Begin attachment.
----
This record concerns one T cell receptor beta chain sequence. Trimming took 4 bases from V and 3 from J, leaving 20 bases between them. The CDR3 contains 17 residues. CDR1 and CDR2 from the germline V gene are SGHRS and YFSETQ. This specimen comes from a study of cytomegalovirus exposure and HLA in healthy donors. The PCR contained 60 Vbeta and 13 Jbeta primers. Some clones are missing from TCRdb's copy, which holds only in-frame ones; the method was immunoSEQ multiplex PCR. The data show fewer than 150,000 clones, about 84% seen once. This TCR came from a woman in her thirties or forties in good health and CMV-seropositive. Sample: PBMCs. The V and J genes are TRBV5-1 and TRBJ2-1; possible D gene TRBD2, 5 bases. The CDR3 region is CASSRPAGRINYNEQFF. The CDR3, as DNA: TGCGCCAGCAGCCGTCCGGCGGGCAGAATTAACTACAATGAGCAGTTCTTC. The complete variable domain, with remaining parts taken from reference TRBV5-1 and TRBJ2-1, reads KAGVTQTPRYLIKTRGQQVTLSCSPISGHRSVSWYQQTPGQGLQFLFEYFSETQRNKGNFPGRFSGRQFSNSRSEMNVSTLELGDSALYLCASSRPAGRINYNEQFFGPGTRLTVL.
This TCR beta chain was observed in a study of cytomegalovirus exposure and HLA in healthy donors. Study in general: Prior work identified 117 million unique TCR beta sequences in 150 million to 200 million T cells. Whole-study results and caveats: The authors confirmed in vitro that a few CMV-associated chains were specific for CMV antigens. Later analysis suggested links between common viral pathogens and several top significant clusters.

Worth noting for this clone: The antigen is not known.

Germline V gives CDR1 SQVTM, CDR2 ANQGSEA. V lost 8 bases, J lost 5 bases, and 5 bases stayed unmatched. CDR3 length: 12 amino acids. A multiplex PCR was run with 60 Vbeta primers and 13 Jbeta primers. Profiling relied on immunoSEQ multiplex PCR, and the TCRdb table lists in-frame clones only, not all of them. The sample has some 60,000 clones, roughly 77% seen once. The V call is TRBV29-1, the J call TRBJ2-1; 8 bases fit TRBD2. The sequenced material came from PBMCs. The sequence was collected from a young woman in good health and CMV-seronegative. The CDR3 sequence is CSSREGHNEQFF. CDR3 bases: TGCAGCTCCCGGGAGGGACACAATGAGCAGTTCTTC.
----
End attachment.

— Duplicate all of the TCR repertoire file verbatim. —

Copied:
This record concerns one T cell receptor beta chain sequence. Trimming took 4 bases from V and 3 from J, leaving 20 bases between them. The CDR3 contains 17 residues. CDR1 and CDR2 from the germline V gene are SGHRS and YFSETQ. This specimen comes from a study of cytomegalovirus exposure and HLA in healthy donors. The PCR contained 60 Vbeta and 13 Jbeta primers. Some clones are missing from TCRdb's copy, which holds only in-frame ones; the method was immunoSEQ multiplex PCR. The data show fewer than 150,000 clones, about 84% seen once. This TCR came from a woman in her thirties or forties in good health and CMV-seropositive. Sample: PBMCs. The V and J genes are TRBV5-1 and TRBJ2-1; possible D gene TRBD2, 5 bases. The CDR3 region is CASSRPAGRINYNEQFF. The CDR3, as DNA: TGCGCCAGCAGCCGTCCGGCGGGCAGAATTAACTACAATGAGCAGTTCTTC. The complete variable domain, with remaining parts taken from reference TRBV5-1 and TRBJ2-1, reads KAGVTQTPRYLIKTRGQQVTLSCSPISGHRSVSWYQQTPGQGLQFLFEYFSETQRNKGNFPGRFSGRQFSNSRSEMNVSTLELGDSALYLCASSRPAGRINYNEQFFGPGTRLTVL.
This TCR beta chain was observed in a study of cytomegalovirus exposure and HLA in healthy donors. Study in general: Prior work identified 117 million unique TCR beta sequences in 150 million to 200 million T cells. Whole-study results and caveats: The authors confirmed in vitro that a few CMV-associated chains were specific for CMV antigens. Later analysis suggested links between common viral pathogens and several top significant clusters.

Worth noting for this clone: The antigen is not known.

Germline V gives CDR1 SQVTM, CDR2 ANQGSEA. V lost 8 bases, J lost 5 bases, and 5 bases stayed unmatched. CDR3 length: 12 amino acids. A multiplex PCR was run with 60 Vbeta primers and 13 Jbeta primers. Profiling relied on immunoSEQ multiplex PCR, and the TCRdb table lists in-frame clones only, not all of them. The sample has some 60,000 clones, roughly 77% seen once. The V call is TRBV29-1, the J call TRBJ2-1; 8 bases fit TRBD2. The sequenced material came from PBMCs. The sequence was collected from a young woman in good health and CMV-seronegative. The CDR3 sequence is CSSREGHNEQFF. CDR3 bases: TGCAGCTCCCGGGAGGGACACAATGAGCAGTTCTTC.